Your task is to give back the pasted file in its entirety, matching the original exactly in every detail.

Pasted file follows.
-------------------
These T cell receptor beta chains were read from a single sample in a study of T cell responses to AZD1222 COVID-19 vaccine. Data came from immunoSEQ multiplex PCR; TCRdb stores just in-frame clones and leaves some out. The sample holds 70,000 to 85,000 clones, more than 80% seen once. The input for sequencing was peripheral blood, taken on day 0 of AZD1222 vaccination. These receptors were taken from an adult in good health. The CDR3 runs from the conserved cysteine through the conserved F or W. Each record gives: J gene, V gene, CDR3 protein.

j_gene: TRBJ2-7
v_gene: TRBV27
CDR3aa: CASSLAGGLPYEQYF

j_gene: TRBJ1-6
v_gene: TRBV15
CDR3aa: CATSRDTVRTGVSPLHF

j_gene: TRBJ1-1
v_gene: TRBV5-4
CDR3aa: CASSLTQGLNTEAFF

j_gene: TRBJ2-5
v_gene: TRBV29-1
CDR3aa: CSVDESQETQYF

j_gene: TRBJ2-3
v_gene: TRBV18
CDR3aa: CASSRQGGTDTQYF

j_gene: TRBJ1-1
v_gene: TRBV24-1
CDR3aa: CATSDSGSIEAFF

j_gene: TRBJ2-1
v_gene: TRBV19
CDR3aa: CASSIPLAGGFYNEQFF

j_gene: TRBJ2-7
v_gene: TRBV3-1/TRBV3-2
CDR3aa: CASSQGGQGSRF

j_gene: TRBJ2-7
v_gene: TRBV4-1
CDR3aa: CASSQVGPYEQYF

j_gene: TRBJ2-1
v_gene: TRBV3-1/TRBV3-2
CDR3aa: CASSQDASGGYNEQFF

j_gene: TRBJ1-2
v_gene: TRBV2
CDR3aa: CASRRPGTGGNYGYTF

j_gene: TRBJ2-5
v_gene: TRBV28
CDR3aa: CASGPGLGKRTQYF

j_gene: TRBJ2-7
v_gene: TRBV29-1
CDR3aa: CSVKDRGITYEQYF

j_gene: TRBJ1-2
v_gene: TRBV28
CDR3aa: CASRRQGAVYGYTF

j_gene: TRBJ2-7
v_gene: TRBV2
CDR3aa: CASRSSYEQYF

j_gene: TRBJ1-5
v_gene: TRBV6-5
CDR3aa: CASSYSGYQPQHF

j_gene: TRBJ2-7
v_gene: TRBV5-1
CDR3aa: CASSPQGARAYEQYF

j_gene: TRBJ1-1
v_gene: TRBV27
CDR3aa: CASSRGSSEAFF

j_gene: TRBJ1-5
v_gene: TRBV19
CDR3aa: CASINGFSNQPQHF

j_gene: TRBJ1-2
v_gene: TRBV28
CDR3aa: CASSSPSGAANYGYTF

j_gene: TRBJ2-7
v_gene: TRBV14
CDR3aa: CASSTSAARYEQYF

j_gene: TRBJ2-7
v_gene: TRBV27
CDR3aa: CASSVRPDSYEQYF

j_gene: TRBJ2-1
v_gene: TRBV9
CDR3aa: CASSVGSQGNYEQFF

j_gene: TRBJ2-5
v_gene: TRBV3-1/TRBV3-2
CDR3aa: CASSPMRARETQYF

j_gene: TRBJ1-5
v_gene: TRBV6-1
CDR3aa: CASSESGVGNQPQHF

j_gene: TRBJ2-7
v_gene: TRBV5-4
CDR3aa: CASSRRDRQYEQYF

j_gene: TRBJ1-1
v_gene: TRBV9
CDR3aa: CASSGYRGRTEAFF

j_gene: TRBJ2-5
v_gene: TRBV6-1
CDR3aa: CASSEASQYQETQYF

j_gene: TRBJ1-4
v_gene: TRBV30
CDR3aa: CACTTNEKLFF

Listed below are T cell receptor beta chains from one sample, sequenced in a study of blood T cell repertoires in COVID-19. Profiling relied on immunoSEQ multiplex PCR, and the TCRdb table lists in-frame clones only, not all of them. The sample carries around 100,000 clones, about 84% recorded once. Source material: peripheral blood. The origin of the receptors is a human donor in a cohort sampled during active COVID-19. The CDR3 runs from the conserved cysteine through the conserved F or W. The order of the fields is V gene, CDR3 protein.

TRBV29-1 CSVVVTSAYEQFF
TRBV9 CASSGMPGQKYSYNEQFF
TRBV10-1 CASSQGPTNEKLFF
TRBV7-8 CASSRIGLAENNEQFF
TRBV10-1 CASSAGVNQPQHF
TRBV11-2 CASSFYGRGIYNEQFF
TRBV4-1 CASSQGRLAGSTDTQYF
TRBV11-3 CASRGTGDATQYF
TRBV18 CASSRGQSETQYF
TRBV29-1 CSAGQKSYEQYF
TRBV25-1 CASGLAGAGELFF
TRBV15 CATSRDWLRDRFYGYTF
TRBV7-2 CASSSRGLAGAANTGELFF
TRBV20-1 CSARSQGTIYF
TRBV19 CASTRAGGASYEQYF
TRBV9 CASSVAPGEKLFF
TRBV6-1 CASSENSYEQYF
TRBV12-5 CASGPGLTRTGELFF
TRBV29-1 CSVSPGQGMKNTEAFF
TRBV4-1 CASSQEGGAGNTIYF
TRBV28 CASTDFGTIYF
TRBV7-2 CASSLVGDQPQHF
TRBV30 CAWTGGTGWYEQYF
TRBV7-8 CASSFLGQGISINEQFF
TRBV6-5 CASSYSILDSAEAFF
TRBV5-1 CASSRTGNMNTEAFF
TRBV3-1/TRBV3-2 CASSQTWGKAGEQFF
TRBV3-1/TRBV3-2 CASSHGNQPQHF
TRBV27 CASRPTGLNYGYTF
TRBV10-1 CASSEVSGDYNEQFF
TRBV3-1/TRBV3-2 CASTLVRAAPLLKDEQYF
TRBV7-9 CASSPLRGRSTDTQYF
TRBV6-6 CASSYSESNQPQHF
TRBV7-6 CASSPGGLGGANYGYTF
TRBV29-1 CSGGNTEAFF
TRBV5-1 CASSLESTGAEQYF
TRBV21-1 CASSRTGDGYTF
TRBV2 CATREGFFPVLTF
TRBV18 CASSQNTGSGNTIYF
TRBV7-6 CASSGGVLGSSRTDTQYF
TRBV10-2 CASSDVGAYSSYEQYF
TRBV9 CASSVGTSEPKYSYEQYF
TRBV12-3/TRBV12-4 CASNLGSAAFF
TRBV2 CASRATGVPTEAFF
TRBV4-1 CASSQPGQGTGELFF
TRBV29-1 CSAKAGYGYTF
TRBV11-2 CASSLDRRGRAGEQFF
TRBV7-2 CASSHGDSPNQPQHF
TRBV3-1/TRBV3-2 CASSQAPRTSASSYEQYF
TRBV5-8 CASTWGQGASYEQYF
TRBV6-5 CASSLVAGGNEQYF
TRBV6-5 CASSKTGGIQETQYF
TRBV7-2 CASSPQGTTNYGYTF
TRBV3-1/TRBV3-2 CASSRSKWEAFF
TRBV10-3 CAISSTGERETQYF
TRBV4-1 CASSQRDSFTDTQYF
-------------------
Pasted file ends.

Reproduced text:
These T cell receptor beta chains were read from a single sample in a study of T cell responses to AZD1222 COVID-19 vaccine. Data came from immunoSEQ multiplex PCR; TCRdb stores just in-frame clones and leaves some out. The sample holds 70,000 to 85,000 clones, more than 80% seen once. The input for sequencing was peripheral blood, taken on day 0 of AZD1222 vaccination. These receptors were taken from an adult in good health. The CDR3 runs from the conserved cysteine through the conserved F or W. Each record gives: J gene, V gene, CDR3 protein.

j_gene: TRBJ2-7
v_gene: TRBV27
CDR3aa: CASSLAGGLPYEQYF

j_gene: TRBJ1-6
v_gene: TRBV15
CDR3aa: CATSRDTVRTGVSPLHF

j_gene: TRBJ1-1
v_gene: TRBV5-4
CDR3aa: CASSLTQGLNTEAFF

j_gene: TRBJ2-5
v_gene: TRBV29-1
CDR3aa: CSVDESQETQYF

j_gene: TRBJ2-3
v_gene: TRBV18
CDR3aa: CASSRQGGTDTQYF

j_gene: TRBJ1-1
v_gene: TRBV24-1
CDR3aa: CATSDSGSIEAFF

j_gene: TRBJ2-1
v_gene: TRBV19
CDR3aa: CASSIPLAGGFYNEQFF

j_gene: TRBJ2-7
v_gene: TRBV3-1/TRBV3-2
CDR3aa: CASSQGGQGSRF

j_gene: TRBJ2-7
v_gene: TRBV4-1
CDR3aa: CASSQVGPYEQYF

j_gene: TRBJ2-1
v_gene: TRBV3-1/TRBV3-2
CDR3aa: CASSQDASGGYNEQFF

j_gene: TRBJ1-2
v_gene: TRBV2
CDR3aa: CASRRPGTGGNYGYTF

j_gene: TRBJ2-5
v_gene: TRBV28
CDR3aa: CASGPGLGKRTQYF

j_gene: TRBJ2-7
v_gene: TRBV29-1
CDR3aa: CSVKDRGITYEQYF

j_gene: TRBJ1-2
v_gene: TRBV28
CDR3aa: CASRRQGAVYGYTF

j_gene: TRBJ2-7
v_gene: TRBV2
CDR3aa: CASRSSYEQYF

j_gene: TRBJ1-5
v_gene: TRBV6-5
CDR3aa: CASSYSGYQPQHF

j_gene: TRBJ2-7
v_gene: TRBV5-1
CDR3aa: CASSPQGARAYEQYF

j_gene: TRBJ1-1
v_gene: TRBV27
CDR3aa: CASSRGSSEAFF

j_gene: TRBJ1-5
v_gene: TRBV19
CDR3aa: CASINGFSNQPQHF

j_gene: TRBJ1-2
v_gene: TRBV28
CDR3aa: CASSSPSGAANYGYTF

j_gene: TRBJ2-7
v_gene: TRBV14
CDR3aa: CASSTSAARYEQYF

j_gene: TRBJ2-7
v_gene: TRBV27
CDR3aa: CASSVRPDSYEQYF

j_gene: TRBJ2-1
v_gene: TRBV9
CDR3aa: CASSVGSQGNYEQFF

j_gene: TRBJ2-5
v_gene: TRBV3-1/TRBV3-2
CDR3aa: CASSPMRARETQYF

j_gene: TRBJ1-5
v_gene: TRBV6-1
CDR3aa: CASSESGVGNQPQHF

j_gene: TRBJ2-7
v_gene: TRBV5-4
CDR3aa: CASSRRDRQYEQYF

j_gene: TRBJ1-1
v_gene: TRBV9
CDR3aa: CASSGYRGRTEAFF

j_gene: TRBJ2-5
v_gene: TRBV6-1
CDR3aa: CASSEASQYQETQYF

j_gene: TRBJ1-4
v_gene: TRBV30
CDR3aa: CACTTNEKLFF

Listed below are T cell receptor beta chains from one sample, sequenced in a study of blood T cell repertoires in COVID-19. Profiling relied on immunoSEQ multiplex PCR, and the TCRdb table lists in-frame clones only, not all of them. The sample carries around 100,000 clones, about 84% recorded once. Source material: peripheral blood. The origin of the receptors is a human donor in a cohort sampled during active COVID-19. The CDR3 runs from the conserved cysteine through the conserved F or W. The order of the fields is V gene, CDR3 protein.

TRBV29-1 CSVVVTSAYEQFF
TRBV9 CASSGMPGQKYSYNEQFF
TRBV10-1 CASSQGPTNEKLFF
TRBV7-8 CASSRIGLAENNEQFF
TRBV10-1 CASSAGVNQPQHF
TRBV11-2 CASSFYGRGIYNEQFF
TRBV4-1 CASSQGRLAGSTDTQYF
TRBV11-3 CASRGTGDATQYF
TRBV18 CASSRGQSETQYF
TRBV29-1 CSAGQKSYEQYF
TRBV25-1 CASGLAGAGELFF
TRBV15 CATSRDWLRDRFYGYTF
TRBV7-2 CASSSRGLAGAANTGELFF
TRBV20-1 CSARSQGTIYF
TRBV19 CASTRAGGASYEQYF
TRBV9 CASSVAPGEKLFF
TRBV6-1 CASSENSYEQYF
TRBV12-5 CASGPGLTRTGELFF
TRBV29-1 CSVSPGQGMKNTEAFF
TRBV4-1 CASSQEGGAGNTIYF
TRBV28 CASTDFGTIYF
TRBV7-2 CASSLVGDQPQHF
TRBV30 CAWTGGTGWYEQYF
TRBV7-8 CASSFLGQGISINEQFF
TRBV6-5 CASSYSILDSAEAFF
TRBV5-1 CASSRTGNMNTEAFF
TRBV3-1/TRBV3-2 CASSQTWGKAGEQFF
TRBV3-1/TRBV3-2 CASSHGNQPQHF
TRBV27 CASRPTGLNYGYTF
TRBV10-1 CASSEVSGDYNEQFF
TRBV3-1/TRBV3-2 CASTLVRAAPLLKDEQYF
TRBV7-9 CASSPLRGRSTDTQYF
TRBV6-6 CASSYSESNQPQHF
TRBV7-6 CASSPGGLGGANYGYTF
TRBV29-1 CSGGNTEAFF
TRBV5-1 CASSLESTGAEQYF
TRBV21-1 CASSRTGDGYTF
TRBV2 CATREGFFPVLTF
TRBV18 CASSQNTGSGNTIYF
TRBV7-6 CASSGGVLGSSRTDTQYF
TRBV10-2 CASSDVGAYSSYEQYF
TRBV9 CASSVGTSEPKYSYEQYF
TRBV12-3/TRBV12-4 CASNLGSAAFF
TRBV2 CASRATGVPTEAFF
TRBV4-1 CASSQPGQGTGELFF
TRBV29-1 CSAKAGYGYTF
TRBV11-2 CASSLDRRGRAGEQFF
TRBV7-2 CASSHGDSPNQPQHF
TRBV3-1/TRBV3-2 CASSQAPRTSASSYEQYF
TRBV5-8 CASTWGQGASYEQYF
TRBV6-5 CASSLVAGGNEQYF
TRBV6-5 CASSKTGGIQETQYF
TRBV7-2 CASSPQGTTNYGYTF
TRBV3-1/TRBV3-2 CASSRSKWEAFF
TRBV10-3 CAISSTGERETQYF
TRBV4-1 CASSQRDSFTDTQYF